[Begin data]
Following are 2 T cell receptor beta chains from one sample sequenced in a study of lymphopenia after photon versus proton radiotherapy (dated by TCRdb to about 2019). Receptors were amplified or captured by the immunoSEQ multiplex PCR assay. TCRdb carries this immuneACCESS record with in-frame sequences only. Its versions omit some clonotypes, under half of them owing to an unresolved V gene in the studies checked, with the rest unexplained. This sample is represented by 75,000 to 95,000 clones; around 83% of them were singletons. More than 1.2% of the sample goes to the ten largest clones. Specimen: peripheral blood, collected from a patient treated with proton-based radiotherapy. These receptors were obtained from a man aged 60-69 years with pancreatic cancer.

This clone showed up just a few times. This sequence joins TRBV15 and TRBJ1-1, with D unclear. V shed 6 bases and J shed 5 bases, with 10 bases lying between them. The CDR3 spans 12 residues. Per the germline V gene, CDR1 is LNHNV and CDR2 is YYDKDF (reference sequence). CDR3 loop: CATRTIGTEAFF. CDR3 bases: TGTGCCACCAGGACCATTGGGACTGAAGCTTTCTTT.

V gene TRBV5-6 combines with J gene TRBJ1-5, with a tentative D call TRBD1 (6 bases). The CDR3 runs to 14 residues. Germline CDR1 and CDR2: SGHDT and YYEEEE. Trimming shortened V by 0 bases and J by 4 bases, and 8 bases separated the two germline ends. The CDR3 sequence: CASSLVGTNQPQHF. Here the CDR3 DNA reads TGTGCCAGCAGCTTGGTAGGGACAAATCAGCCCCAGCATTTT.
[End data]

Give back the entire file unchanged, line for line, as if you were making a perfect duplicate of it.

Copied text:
Following are 2 T cell receptor beta chains from one sample sequenced in a study of lymphopenia after photon versus proton radiotherapy (dated by TCRdb to about 2019). Receptors were amplified or captured by the immunoSEQ multiplex PCR assay. TCRdb carries this immuneACCESS record with in-frame sequences only. Its versions omit some clonotypes, under half of them owing to an unresolved V gene in the studies checked, with the rest unexplained. This sample is represented by 75,000 to 95,000 clones; around 83% of them were singletons. More than 1.2% of the sample goes to the ten largest clones. Specimen: peripheral blood, collected from a patient treated with proton-based radiotherapy. These receptors were obtained from a man aged 60-69 years with pancreatic cancer.

This clone showed up just a few times. This sequence joins TRBV15 and TRBJ1-1, with D unclear. V shed 6 bases and J shed 5 bases, with 10 bases lying between them. The CDR3 spans 12 residues. Per the germline V gene, CDR1 is LNHNV and CDR2 is YYDKDF (reference sequence). CDR3 loop: CATRTIGTEAFF. CDR3 bases: TGTGCCACCAGGACCATTGGGACTGAAGCTTTCTTT.

V gene TRBV5-6 combines with J gene TRBJ1-5, with a tentative D call TRBD1 (6 bases). The CDR3 runs to 14 residues. Germline CDR1 and CDR2: SGHDT and YYEEEE. Trimming shortened V by 0 bases and J by 4 bases, and 8 bases separated the two germline ends. The CDR3 sequence: CASSLVGTNQPQHF. Here the CDR3 DNA reads TGTGCCAGCAGCTTGGTAGGGACAAATCAGCCCCAGCATTTT.